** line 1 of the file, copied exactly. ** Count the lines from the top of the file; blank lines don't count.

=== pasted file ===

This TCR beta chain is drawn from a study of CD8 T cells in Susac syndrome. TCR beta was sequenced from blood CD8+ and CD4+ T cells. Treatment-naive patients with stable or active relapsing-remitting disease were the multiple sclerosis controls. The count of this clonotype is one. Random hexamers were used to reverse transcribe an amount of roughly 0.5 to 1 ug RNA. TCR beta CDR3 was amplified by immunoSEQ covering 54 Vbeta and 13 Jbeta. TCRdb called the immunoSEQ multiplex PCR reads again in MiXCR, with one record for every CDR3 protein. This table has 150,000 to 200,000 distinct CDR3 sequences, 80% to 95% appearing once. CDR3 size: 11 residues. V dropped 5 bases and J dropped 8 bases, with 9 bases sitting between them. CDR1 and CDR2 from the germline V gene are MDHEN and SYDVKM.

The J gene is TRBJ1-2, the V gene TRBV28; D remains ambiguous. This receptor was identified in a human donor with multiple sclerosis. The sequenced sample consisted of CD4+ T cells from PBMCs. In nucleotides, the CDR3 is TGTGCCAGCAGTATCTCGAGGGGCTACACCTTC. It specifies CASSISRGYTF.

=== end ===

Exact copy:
This TCR beta chain is drawn from a study of CD8 T cells in Susac syndrome. TCR beta was sequenced from blood CD8+ and CD4+ T cells. Treatment-naive patients with stable or active relapsing-remitting disease were the multiple sclerosis controls. The count of this clonotype is one. Random hexamers were used to reverse transcribe an amount of roughly 0.5 to 1 ug RNA. TCR beta CDR3 was amplified by immunoSEQ covering 54 Vbeta and 13 Jbeta. TCRdb called the immunoSEQ multiplex PCR reads again in MiXCR, with one record for every CDR3 protein. This table has 150,000 to 200,000 distinct CDR3 sequences, 80% to 95% appearing once. CDR3 size: 11 residues. V dropped 5 bases and J dropped 8 bases, with 9 bases sitting between them. CDR1 and CDR2 from the germline V gene are MDHEN and SYDVKM.